But also, the cache serves as a means for reducing waste. Sourdough starter discard that might have otherwise gone into the compost or trash goes into the cache, instead.

How Soon After Creating My Starter Can I Make a Discard Cache?

If you’ve just created your sourdough starter, wait until it’s reliably rising and falling each day with signs of fermentation—some rise, bubbles, a progressive sour aroma—before storing discard in your cache. Consistent signs of fermentation each day signal that your starter has a stable mix of good bacteria and yeasts.

How to Keep Sourdough Starter Discard in the Fridge

Starting with a clean jar, put a piece of tape on the side and write the date two weeks into the future (officially the “expiration date”; see explanation below). Then, every day you feed your starter, instead of putting the discard in the compost, add it to the jar, place the lid on top, and put it back into the fridge. Weigh out some discard from this jar whenever you need to use some in a sourdough starter discard recipe and put the covered jar back into the fridge.

Storing sourdough starter in the fridge
Sourdough starter after 2 weeks in the fridge. You can start to see the mixture separating.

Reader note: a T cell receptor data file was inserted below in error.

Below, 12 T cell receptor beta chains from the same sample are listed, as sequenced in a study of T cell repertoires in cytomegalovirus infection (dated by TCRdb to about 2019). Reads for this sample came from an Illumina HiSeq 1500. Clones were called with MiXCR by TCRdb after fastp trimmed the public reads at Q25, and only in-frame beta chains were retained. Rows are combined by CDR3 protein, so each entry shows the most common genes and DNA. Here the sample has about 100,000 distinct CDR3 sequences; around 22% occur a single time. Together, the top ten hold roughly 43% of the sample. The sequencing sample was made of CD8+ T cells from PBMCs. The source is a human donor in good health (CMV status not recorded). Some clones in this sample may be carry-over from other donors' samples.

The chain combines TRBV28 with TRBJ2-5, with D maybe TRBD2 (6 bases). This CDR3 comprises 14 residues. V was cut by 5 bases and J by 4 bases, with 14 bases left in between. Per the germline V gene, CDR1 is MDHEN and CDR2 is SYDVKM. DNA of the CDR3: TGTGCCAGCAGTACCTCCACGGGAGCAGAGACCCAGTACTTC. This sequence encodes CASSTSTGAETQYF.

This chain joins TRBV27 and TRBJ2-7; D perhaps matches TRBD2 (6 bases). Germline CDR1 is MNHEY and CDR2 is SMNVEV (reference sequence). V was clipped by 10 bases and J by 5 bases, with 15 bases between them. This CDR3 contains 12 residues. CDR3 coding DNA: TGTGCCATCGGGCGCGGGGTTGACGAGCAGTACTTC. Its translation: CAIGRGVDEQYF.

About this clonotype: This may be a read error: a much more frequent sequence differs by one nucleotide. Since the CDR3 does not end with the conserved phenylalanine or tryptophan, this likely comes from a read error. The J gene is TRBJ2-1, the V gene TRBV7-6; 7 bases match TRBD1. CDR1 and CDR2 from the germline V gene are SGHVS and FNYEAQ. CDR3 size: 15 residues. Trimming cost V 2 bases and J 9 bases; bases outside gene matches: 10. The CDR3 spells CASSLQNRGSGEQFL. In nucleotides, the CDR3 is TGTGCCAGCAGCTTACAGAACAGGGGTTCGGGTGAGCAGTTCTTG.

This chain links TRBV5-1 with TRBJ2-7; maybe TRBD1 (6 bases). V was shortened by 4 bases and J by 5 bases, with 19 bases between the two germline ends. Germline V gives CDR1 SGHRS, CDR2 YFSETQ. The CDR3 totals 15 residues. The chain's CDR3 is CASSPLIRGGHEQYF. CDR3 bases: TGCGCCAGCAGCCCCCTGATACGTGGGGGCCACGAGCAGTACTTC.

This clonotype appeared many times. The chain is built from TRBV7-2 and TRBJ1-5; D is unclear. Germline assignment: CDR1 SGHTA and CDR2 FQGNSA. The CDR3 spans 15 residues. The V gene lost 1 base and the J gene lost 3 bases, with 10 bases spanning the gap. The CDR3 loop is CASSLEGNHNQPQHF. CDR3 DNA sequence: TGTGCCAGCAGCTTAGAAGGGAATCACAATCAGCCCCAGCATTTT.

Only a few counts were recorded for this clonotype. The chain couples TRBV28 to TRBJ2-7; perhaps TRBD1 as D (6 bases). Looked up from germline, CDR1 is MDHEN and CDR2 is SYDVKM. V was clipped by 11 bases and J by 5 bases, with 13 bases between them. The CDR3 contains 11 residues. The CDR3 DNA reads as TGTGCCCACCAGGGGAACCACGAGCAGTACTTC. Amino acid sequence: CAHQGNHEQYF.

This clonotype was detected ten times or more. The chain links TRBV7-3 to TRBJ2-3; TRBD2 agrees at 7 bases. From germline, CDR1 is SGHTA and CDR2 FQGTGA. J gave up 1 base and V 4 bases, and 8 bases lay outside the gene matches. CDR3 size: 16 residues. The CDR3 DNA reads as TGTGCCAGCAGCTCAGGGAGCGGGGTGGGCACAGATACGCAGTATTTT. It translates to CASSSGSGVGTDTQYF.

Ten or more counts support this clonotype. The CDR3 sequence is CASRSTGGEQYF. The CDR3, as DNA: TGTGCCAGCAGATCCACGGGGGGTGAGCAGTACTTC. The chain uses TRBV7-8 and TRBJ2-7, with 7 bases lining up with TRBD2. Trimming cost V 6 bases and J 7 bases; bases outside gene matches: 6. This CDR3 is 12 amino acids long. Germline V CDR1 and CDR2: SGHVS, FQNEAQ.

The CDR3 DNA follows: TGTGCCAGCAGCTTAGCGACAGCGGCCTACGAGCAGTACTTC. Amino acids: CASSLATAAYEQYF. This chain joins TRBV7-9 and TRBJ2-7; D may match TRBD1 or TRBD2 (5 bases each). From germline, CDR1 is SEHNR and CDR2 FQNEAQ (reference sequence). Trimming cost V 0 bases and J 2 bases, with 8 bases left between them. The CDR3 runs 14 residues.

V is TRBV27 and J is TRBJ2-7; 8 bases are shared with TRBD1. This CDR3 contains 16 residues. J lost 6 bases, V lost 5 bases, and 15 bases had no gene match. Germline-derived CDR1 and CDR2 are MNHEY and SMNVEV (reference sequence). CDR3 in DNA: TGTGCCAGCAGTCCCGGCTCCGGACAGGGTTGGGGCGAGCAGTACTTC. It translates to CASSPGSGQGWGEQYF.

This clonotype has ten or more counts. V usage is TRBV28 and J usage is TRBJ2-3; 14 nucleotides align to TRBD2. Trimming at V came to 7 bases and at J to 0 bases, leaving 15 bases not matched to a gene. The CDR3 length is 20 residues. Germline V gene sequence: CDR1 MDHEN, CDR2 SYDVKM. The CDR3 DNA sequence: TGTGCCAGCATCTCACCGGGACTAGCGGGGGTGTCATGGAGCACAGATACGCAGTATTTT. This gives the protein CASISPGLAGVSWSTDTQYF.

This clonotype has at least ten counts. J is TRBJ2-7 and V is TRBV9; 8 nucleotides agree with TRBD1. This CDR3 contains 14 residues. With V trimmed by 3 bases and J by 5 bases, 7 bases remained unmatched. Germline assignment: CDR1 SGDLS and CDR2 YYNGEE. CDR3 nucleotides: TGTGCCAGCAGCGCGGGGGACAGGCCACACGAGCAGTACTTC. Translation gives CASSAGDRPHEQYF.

How Long Can I Keep Sourdough Starter Discard?

Generally, I keep my sourdough discard cache for up to 2 weeks. Theoretically, you could keep it for far longer, even up to a month, but I’ve found that after this time, the mixture starts to separate, get overly acidic, and the jar sometimes gets a little funky overall.

After 2 weeks, try to use all the discard in the jar. If any is left, scrape it into your compost bin, clean the jar, and prepare it again for a new cycle.

Can I Use Sourdough Starter Discard to Make Bread?

I don’t recommend using starter discard from the fridge to make sourdough bread. Why? The discard could be sitting in the fridge for several days, up to 2 weeks, which is far too long without feeding in an environment that’s too cold. The mixture is likely overly acidic and won’t be properly balanced—in terms of bacteria and yeast populations—for leavening dough.

The 3/4 liter Weck canning jar, the best jar for your sourdough starter.
3/4 liter Weck jars, my favorite vessel for my sourdough starter and sourdough starter discard.

My Favorite Container to Hold Sourdough Starter Discard